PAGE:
If your workers’ compensation claim is denied, you have the right to appeal the decision. A decision must be appealed by filing a Request for Hearing within 90 days from the date of the denial.

Keep in mind that if your appeal is denied, you may still be able to receive workers’ compensation benefits. A request for review of the appeal decision can be filed within 30 days of the appeal hearing. If the decision is upheld, you have the option to appeal your case to the Arizona Court of Appeals.

Insurance Fraud

Workers’ compensation fraud occurs when an employee makes a false, incomplete, or misleading statement or claim. Fraud is against the law and can result in jail time and a $50,000 fine. To avoid committing workers’ compensation fraud, always be honest with your employer and the workers’ compensation insurance carrier.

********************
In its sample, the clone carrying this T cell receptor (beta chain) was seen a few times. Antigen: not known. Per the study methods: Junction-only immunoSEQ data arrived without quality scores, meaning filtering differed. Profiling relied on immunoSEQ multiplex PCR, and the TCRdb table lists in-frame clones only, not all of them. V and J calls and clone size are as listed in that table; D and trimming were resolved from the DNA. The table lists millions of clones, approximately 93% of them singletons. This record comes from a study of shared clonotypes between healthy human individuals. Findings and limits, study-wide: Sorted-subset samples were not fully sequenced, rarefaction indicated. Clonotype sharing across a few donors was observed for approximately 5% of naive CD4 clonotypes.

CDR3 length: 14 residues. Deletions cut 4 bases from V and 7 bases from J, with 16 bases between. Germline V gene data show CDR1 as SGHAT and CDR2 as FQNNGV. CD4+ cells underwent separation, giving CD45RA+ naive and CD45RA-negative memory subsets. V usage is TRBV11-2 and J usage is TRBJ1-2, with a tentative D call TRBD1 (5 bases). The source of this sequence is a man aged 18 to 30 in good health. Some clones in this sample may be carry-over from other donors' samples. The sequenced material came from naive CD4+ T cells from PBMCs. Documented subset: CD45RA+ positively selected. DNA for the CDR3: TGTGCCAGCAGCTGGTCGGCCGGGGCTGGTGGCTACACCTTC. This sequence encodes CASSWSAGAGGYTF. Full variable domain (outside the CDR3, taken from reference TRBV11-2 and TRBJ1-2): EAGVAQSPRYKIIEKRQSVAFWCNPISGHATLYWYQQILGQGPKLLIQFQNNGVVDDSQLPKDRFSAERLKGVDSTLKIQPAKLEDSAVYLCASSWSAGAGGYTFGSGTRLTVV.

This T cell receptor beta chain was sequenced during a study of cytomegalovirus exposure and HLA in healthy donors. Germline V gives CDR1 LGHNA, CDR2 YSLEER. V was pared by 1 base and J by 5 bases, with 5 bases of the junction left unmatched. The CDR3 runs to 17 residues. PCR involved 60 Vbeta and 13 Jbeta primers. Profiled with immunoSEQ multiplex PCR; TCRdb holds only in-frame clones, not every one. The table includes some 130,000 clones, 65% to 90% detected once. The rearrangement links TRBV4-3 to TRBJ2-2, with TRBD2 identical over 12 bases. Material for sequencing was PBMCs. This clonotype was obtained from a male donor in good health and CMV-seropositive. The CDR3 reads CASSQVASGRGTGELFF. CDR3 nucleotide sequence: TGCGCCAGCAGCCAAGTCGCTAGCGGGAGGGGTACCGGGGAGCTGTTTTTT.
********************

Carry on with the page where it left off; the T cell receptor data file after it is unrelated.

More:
Finding an attorney

There are a number of resources for locating experienced workers’ compensation attorneys in Arizona. These resources include our free online directory and the State Bar of Arizona Attorney Directory.

Once you identify a handful of experienced workers’ compensation attorneys, you’ll want to ask the right questions to make sure you hire the attorney that’s right for you.

Personal Injury Attorney Interview Sheet
Worksheet with questions to ask a personal injury attorney to help determine if he or she will be a good fit for your case
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What does an injury lawyer do?

A personal injury lawyer helps individuals who have sustained injuries in accidents to recover financial compensation. These funds are often needed to pay for medical treatment, make up for lost wages and provide compensation for injuries suffered. Sometimes a case that seems simple at first may become more complicated. In these cases, consider hiring an experienced personal injury lawyer. Read more